Her dental midline was in the correct position.72. To determine if this was the appropriate treatment for her. her teeth did appear small and as if they might benefit from being built out. With the patient’s approval of the provisional restorations. to avoid tissue inflammation and gingival recession. To achieve significant color change. occlusion and esthetics. A 30-year-old woman sought treatment. Another objective during color change is preventing margins from becoming visible. CASE PRESENTATION Figure 6. I completed a wax-up of the proposed new position of the teeth (Figure 2). I evaluated phonetics. as well as a stick-bite.68 Similarly. I made a putty matrix of the facial body position of the proposed smile off the wax-up to use as a guide for new tooth position (Figures 3 and 4). I determined no preparation was necessary for this patient. However.8. I adjusted the soft-tissue positions using a diode laser (Figure 5). The putty matrix showed that there was ample space on the facial aspect to build the teeth out (Figure 6). that passes through it can make the color of the underlying preparation show through. The overall shapes and color of her teeth also were pleasing. the dentist must increase the thickness of the restoration by deepening the preparation.org Copyright ©2007 American Dental Association. Therefore. Putty matrix try-in showing ample clearance for restorations without tooth reduction. in accordance with the esthetic principles applied in the case.73 This will allow room for the technician to block out the underlying tooth color and achieve the desired color change. I noted that she had erosion on the facial surfaces of her maxillary incisors. her chief complaint being that her teeth appeared too small and did not show enough (Figure 1). March 2007 335 JADA. Furthermore.74 Preparation will be necessary when subgingival margins are placed to achieve a proper emergence profile. Vol. as the interproximal guides on the putty matrix lined up with the natural teeth. I fabricated temporary restorations from a mold of the wax-up to serve as a trial run of the new positions (Figure 7). the putty matrix showed that there was no need to change the widths of the teeth. I took a final impression using a vinyl polysiloxane material. On examination. It is important to consider the visibility from different angles to determine the margin finish line in the gingivoproximal area. to avoid gingival margins’ showing through with major color changes.ada. All rights reserved.71 To overcome significant shade change requests. Gingivectomy completed with diode laser to correct tissue heights. the clinician must perform interproximal preparation until the unprepared tooth surface is no longer visible. Then I applied the putty matrix.69 Clinician must take special care when subgingival margins are indicated. 138 http://jada. The patient did not recall any reason for this erosion. the restorations must be placed slightly subgingivally. To prepare the patient for veneers. I sent impressions and photos to the laboratory technician as a guide for the final restorations.CLINICAL PRACTICE MASTER CLINICIAN Figure 5. . I saw the patient one week later for feedback regarding the new positions of her teeth.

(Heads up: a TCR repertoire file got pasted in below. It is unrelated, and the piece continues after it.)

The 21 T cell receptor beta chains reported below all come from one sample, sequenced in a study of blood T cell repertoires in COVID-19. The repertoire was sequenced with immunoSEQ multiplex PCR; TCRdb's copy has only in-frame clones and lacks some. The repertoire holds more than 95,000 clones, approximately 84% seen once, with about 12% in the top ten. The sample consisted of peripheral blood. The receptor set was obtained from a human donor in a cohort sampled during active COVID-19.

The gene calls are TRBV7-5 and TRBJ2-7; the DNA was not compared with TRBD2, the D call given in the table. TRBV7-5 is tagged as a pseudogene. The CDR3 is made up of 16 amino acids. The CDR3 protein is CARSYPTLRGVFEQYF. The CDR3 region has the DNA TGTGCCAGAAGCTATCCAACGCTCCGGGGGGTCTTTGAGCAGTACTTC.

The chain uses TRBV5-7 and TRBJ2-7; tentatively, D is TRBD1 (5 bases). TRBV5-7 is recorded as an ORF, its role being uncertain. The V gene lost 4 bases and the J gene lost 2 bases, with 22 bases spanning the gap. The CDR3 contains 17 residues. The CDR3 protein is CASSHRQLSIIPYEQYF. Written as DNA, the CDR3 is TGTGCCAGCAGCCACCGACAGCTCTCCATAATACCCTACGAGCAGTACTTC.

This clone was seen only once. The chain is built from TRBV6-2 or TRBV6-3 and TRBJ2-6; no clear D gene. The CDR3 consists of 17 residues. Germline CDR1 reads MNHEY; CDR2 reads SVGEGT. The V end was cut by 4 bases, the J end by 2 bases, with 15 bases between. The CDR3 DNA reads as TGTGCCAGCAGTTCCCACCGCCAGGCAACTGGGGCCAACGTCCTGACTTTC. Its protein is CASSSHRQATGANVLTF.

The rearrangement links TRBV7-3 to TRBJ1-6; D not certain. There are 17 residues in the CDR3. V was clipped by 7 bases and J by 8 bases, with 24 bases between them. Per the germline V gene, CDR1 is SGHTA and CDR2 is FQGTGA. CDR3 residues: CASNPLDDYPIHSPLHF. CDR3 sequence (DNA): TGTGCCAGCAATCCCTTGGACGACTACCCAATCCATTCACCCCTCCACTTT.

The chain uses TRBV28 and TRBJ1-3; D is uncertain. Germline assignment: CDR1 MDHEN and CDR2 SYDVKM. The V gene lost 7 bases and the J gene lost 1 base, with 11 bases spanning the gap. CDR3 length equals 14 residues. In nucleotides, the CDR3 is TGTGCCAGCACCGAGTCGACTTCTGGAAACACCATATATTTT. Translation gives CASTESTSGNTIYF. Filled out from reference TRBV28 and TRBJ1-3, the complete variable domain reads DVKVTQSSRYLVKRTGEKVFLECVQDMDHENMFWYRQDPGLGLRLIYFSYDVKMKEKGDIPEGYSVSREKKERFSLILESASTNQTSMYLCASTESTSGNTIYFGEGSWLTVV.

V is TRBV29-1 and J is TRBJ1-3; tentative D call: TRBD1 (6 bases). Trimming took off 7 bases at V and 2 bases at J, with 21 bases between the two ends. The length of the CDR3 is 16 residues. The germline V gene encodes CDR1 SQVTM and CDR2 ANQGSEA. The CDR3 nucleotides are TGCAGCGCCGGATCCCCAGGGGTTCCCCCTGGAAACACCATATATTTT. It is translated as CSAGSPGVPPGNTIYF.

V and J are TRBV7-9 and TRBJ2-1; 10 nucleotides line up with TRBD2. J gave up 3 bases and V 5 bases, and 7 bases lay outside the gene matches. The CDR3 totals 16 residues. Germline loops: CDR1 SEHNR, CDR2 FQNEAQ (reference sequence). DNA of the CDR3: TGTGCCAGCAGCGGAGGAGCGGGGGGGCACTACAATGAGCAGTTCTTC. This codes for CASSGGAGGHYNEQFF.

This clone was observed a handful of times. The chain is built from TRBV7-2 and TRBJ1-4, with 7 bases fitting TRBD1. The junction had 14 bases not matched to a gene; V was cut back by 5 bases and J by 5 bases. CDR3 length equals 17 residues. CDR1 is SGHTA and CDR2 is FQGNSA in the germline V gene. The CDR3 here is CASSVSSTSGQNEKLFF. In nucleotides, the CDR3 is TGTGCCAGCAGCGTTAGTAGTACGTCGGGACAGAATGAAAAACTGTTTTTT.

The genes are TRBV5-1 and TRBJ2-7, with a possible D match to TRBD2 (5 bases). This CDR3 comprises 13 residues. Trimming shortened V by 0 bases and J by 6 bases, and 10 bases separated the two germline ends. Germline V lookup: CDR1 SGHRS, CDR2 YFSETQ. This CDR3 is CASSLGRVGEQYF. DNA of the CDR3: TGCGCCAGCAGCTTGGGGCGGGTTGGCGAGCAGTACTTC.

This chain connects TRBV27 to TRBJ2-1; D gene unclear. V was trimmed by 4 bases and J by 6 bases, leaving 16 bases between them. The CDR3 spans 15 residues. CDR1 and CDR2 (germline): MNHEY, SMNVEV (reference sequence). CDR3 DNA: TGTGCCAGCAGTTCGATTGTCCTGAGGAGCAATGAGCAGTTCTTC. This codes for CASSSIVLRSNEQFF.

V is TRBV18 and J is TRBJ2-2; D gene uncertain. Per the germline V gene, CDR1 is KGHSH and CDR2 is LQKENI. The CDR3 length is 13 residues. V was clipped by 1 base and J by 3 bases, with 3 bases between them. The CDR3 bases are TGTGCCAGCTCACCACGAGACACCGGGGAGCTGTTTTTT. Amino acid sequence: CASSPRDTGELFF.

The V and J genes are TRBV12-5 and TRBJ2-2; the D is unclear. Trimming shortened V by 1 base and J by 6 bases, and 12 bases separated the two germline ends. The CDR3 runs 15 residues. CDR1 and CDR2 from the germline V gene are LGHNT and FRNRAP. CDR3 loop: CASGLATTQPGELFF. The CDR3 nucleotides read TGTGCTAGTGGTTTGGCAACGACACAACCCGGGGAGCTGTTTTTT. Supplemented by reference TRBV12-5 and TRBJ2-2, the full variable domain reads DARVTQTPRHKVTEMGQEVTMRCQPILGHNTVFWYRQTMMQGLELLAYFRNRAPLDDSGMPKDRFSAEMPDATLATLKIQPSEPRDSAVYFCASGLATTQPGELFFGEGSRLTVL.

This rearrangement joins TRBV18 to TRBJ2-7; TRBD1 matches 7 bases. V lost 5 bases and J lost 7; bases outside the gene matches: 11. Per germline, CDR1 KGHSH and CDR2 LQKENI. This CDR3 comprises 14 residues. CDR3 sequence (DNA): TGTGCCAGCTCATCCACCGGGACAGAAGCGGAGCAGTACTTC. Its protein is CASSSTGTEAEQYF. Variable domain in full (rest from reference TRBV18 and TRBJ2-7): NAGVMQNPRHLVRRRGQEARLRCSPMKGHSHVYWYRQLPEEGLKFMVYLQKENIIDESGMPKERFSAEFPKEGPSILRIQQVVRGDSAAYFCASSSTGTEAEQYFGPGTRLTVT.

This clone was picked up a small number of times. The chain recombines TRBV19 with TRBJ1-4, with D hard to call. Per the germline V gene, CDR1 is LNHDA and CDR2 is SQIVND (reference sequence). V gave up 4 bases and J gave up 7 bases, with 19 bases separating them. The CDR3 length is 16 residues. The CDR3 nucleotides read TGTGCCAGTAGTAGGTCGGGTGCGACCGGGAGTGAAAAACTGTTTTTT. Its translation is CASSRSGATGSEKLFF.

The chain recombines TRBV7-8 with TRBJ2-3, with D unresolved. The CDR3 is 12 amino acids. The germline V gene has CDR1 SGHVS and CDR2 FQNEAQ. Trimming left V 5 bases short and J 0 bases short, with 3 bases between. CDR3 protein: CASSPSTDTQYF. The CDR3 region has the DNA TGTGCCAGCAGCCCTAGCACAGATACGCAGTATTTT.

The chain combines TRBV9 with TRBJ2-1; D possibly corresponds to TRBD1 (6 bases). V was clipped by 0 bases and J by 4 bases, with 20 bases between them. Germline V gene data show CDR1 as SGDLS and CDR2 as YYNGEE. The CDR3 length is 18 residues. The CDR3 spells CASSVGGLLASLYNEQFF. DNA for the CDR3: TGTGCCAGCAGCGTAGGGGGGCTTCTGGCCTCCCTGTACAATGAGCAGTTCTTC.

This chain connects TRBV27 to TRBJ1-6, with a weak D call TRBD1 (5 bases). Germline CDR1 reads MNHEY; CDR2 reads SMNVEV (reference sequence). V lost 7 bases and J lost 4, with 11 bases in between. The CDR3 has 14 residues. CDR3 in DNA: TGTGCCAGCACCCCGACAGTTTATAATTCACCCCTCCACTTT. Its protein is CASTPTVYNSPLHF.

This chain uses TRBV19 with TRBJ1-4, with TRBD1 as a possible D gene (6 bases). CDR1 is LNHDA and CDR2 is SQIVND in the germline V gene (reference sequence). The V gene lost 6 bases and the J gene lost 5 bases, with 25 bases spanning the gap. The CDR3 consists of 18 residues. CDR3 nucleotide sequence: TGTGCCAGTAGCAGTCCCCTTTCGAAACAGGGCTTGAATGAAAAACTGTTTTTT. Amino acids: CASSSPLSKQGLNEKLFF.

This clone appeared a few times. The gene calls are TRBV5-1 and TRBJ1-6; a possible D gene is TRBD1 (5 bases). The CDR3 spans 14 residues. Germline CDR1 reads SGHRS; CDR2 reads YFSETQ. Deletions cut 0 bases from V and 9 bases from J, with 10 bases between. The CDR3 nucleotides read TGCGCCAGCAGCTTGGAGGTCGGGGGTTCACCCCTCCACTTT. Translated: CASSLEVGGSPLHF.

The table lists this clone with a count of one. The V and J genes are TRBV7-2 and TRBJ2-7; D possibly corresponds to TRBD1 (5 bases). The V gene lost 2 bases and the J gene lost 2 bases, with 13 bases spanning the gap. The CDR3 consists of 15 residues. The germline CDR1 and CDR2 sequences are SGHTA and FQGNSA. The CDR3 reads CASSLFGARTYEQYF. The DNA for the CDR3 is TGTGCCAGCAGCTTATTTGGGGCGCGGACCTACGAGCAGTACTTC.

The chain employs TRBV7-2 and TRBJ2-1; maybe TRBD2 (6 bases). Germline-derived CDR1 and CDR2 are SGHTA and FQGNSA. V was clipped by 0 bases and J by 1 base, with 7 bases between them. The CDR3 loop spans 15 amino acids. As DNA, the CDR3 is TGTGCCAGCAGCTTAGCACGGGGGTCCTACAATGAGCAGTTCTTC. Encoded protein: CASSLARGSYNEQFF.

Castelnuovo J. 2007. 6. Rouse JS.. 12. Visualization before finalization: a predictable procedure for porcelain laminate veneers. Malcmacher L. J Prosthet Dent 2000. 30. Nathanson D. I saw the patient for a follow-up appointment. Glidewell Laboratories. Veneer preparations using a clear stint reduction guide. Provisional restoration placed to evaluate esthetics. 3. Only when the practitioner determines the ideal final position of the teeth and compares it with the current position of the teeth can he or she determine the best preparation design. About Cosmetic Dentistry. phonetics and occlusion. Pract Proced Aesthet Dent 2004. Malcmacher L. Calif. Retracted view of final restorations. 10. The clinician should inform the patient regarding the esthetic results and the dental health effects of each treatment modality.htm”. Touati B. 30. Christensen GJ. 15.html”. Accessed Sept. Available at: “www. 8. 23. of the original tooth structure as possible.CLINICAL PRACTICE MASTER CLINICIAN Figure 7.aboutcosmeticdentistry. Smile analysis and face-bow transfer: enhancing aesthetic restorative treatment. Pract Proced Aesthet Dent 2005. Two weeks after cementation.135(11):1574-6. Pract Periodontics Aesthet Dent 2000.13(3): 217-22. The patient was pleased with the esthetic and functional results of her porcelain veneers (Figures 8 and 9). Dent Today 2003. . Pract Proced Aesthet Dent 2001. However. Esthetic restoration of tetracycline-stained teeth. Sesmann MR. 1. Ward DH.ada. Full veneer versus traditional veneer preparation: a discussion of interproximal extension. Available at: “www. J Adhes Dent 1999.cerinateprofessional. Tjan AH. Available at: “www. Magne P. select the most appropriate porcelain system and properly inform the patient of his or her treatment options and their implications. CONCLUSIONS The proper approach to achieving the best smile possible for any esthetic case initially involves a full smile analysis. Schwartz JC. Compendium 1991. 4. Proportional smile design using the recurring esthetic dental (red) proportion. Vertical shoulder preparation design for porcelain laminate veneer restorations. 1999.12(5):316. Smile design: specific considerations. Full smile of no-preparation porcelain veneers. Garber DA. Fracture load and mode of failure of ceramic veneers with different preparations. 9.Sign). Figure 8.20(5):78-83. 17. Vol. Marketing lumineers to patients is the key to building your practice.83(2):171-80.318. Paul SJ.org March 2007 Copyright ©2007 American Dental Association. Dent Today 2001. No-preparation porcelain veneers: back to the future! Dent Today 2005. The diagnostic tracing analysis: visualization by the numbers. 14. 11.78(6):545-9.24(3):86. com/html/marketing/marketing_lumineers. Esthetic dentistry and ceramic restorations.16(8):567-72. 18. 2006. Dent Clin North Am 2001. El Dorado Hills. Accessed Sept. Accessed Jan. No-preparation porcelain veneers. many patients may be satisfied with limited improvement in their smile to preserve as much 336 JADA.104(6):846-52. Javaheri DS.22(4):66-71. Rational tooth preparation for porcelain laminate veneers. Mizrahi B. 2006. 13.12 (5):517-24. New York: Martin Dunitz. J Calif Dent Assoc 1997. Vivaneers. Black JB. Phillips K. 16. Morley J. The technician fabricated porcelain veneers using a fired feldspathic porcelain (IPS d. Patients with small or lingually positioned teeth should be considered ideal candidates for techniques involving no or minimal preparation. Miara P. adhesion and esthetic for aging dentition. Douglas WH. Den-Mat Corporation.88. 5. Figure 9. glidewell-lab. What is a veneer? Resolving the confusion. All rights reserved.1(1):81-92.90-1. for fabricating the restorations described in this article. ■ The author acknowledges Frontier Dental Laboratories. 7.com/procedures/tooth_veneers/ types_of_procedures. Types of tooth veneer procedures. JADA 2004. 19. JADA 1982. 138 http://jada. J Prosthet Dent 1997.45(1):143-54.17(8):513-8. Additive contour of porcelain veneers: a key element in enamel preservation.25(9):633-7.320. 2. Kois JC.html”.com/products/fixed_metalfree/vivaneers. Nicholls JI.